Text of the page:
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Powell: Saddam Regime Might Blame US for Its Own Chemical Attack on Civilians - 2003-03-24


Secretary of State Colin Powell said Monday the United States has intelligence information that, in a play for international sympathy, the Saddam Hussein regime might launch a chemical attack on its own civilians and blame U.S.-led coalition forces. Mr. Powell says U.S. officials are alert to the possibility that authorities in Baghdad may be contemplating deliberate attacks on Iraqi civilians, which they would then try to blame on coalition forces with the aim of "fundamentally" turning international public opinion against the United States.

In television interviews Monday, Mr. Powell said the U.S. intelligence reports suggest that one possible scenario would involve a chemical weapons attack against Shiite Muslims in southern Iraq.

The secretary of state said he "had no doubt" that Saddam Hussein would do such a thing if he though it would serve his interests.

However, he told the Fox News Channel the true source of such an attack would be difficult to conceal, and that it would prove that the Iraqi leader has been lying all along about having destroyed his weapons of mass destruction.

"We are concerned about it. We will follow this matter carefully," he said. "We'll also do everything we can to gather all the intelligence that we can. He has to be careful here, because the world knows he's done it before. And were he to do it again, it would be immediate acknowledgement of the fact that he has weapons of mass destruction of the kind that he has been swearing he does not have, and we have been insisting he does have and we continue to believe he does have."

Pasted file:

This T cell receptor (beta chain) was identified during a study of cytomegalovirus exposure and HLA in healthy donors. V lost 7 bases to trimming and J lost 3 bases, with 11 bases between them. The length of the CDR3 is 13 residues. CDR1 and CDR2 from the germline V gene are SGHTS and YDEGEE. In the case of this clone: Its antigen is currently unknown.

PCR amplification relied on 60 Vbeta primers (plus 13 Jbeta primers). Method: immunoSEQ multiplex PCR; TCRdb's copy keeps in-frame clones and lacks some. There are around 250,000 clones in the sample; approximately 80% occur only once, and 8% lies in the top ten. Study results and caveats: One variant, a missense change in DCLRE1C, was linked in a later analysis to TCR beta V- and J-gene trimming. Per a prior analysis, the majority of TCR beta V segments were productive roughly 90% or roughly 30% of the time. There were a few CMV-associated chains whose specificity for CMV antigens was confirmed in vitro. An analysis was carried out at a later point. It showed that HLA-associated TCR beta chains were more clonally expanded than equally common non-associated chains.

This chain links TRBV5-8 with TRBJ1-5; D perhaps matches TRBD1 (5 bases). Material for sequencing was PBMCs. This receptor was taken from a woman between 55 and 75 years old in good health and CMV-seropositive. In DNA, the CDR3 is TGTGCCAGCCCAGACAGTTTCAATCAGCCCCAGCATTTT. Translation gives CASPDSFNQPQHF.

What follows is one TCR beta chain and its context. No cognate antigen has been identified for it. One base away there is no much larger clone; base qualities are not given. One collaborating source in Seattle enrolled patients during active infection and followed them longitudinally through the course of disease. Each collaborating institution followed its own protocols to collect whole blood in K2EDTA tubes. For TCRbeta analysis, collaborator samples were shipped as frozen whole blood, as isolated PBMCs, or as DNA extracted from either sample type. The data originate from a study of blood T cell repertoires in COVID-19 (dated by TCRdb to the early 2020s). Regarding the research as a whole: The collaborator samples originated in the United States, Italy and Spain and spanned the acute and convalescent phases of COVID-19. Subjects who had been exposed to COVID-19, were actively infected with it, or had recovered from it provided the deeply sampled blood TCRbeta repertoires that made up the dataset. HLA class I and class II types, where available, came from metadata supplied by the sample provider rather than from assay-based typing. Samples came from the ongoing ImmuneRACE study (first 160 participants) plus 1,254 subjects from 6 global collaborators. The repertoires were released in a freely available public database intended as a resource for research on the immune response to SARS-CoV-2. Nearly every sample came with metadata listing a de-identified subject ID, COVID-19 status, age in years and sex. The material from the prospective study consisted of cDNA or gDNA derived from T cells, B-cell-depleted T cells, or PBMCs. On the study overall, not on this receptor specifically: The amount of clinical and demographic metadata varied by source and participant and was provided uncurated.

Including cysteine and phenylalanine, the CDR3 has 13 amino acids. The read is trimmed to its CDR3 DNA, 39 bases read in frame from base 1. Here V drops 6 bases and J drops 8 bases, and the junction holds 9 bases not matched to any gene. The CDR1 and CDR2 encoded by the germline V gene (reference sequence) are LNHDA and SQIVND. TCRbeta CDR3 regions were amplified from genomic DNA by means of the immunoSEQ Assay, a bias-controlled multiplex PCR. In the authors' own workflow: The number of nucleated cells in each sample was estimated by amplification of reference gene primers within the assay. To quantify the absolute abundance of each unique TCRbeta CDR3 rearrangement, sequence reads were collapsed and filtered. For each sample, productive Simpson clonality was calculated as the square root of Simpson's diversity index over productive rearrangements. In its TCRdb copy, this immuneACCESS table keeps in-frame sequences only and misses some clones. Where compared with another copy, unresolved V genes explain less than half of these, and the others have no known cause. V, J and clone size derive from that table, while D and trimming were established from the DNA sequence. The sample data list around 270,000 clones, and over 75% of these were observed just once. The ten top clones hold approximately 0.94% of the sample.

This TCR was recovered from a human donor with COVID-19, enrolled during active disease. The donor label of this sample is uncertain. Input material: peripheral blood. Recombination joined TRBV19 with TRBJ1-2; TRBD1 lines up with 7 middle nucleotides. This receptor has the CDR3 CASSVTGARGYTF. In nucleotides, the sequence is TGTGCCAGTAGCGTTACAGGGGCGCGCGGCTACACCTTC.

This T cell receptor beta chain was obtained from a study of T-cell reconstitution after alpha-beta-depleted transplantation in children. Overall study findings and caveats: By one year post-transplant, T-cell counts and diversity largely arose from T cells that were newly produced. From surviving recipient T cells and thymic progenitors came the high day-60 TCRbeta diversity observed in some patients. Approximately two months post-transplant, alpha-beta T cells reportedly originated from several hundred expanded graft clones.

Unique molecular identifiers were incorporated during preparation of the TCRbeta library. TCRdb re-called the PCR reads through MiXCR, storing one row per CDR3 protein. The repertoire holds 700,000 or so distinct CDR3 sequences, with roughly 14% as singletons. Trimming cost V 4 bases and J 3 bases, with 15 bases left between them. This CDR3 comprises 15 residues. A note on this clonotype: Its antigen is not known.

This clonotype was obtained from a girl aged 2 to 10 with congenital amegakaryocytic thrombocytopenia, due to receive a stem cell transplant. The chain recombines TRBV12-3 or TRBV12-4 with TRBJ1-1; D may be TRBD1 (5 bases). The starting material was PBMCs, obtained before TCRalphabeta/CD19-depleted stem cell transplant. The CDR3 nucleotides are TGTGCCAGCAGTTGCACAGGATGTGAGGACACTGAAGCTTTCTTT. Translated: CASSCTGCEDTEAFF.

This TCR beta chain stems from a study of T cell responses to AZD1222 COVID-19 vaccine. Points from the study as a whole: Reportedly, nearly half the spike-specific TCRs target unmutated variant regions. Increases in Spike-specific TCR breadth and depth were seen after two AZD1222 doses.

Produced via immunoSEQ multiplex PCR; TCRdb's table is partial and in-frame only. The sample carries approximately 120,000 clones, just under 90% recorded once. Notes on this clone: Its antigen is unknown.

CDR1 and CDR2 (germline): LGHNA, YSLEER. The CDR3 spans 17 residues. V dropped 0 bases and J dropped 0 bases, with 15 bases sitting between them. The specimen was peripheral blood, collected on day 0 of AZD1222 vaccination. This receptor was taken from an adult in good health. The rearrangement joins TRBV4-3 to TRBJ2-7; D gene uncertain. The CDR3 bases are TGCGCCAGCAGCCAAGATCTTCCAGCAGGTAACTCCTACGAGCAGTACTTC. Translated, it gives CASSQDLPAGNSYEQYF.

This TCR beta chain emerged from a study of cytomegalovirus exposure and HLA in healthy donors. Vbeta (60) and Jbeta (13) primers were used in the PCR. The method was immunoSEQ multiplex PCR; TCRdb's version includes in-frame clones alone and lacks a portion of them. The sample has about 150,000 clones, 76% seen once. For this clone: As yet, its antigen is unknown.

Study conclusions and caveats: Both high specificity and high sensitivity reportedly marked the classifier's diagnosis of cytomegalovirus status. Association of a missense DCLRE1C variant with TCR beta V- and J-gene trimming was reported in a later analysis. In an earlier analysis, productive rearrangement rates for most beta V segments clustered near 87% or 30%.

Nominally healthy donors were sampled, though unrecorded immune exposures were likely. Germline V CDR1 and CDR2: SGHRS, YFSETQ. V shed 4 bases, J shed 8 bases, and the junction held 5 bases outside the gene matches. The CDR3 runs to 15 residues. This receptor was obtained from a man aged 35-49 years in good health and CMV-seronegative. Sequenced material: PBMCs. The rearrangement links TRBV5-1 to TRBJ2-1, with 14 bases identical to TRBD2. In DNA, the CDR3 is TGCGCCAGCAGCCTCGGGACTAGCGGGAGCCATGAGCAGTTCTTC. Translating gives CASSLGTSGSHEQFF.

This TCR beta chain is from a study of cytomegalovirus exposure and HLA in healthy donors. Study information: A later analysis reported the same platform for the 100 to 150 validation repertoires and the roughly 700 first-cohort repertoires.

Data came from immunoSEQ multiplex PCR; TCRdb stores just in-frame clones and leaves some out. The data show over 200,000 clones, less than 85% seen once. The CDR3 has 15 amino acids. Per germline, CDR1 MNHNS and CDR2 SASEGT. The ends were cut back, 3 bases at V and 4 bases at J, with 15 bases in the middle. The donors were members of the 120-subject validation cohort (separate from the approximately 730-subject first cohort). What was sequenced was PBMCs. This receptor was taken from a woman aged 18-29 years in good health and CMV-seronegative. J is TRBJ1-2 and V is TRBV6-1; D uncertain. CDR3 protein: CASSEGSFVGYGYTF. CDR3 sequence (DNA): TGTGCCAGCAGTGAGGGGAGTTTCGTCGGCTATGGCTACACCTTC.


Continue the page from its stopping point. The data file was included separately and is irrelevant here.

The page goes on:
Mr. Powell did not elaborate on the U.S. intelligence reports in his interview with Fox, and another session with London-based Sky News.

But a senior State Department official, who asked not to be named, said the United States has a report that Ali Hassan al-Majid, a cousin of Saddam Hussein and the newly-named Iraqi commander in the south, has been given authority to use chemical arms against the local Shiite population.

General Majid, known in the West as "Chemical Ali," has been blamed for the 1988 chemical attack on the Kurdish town of Halabja in 1988 that killed an estimated 5,000 people.

The same official repeated charges, first raised by the Pentagon, that Iraq has been trying to acquire uniforms like those worn by U.S. and British troops in order to carry out atrocities against civilians and blame them on coalition forces.

He said U.S. concern about such tactics is growing after incidents already noted in the conflict in which Iraqi soldiers have faked surrenders, and posed as friendly civilians, in order to ambush coalition troops.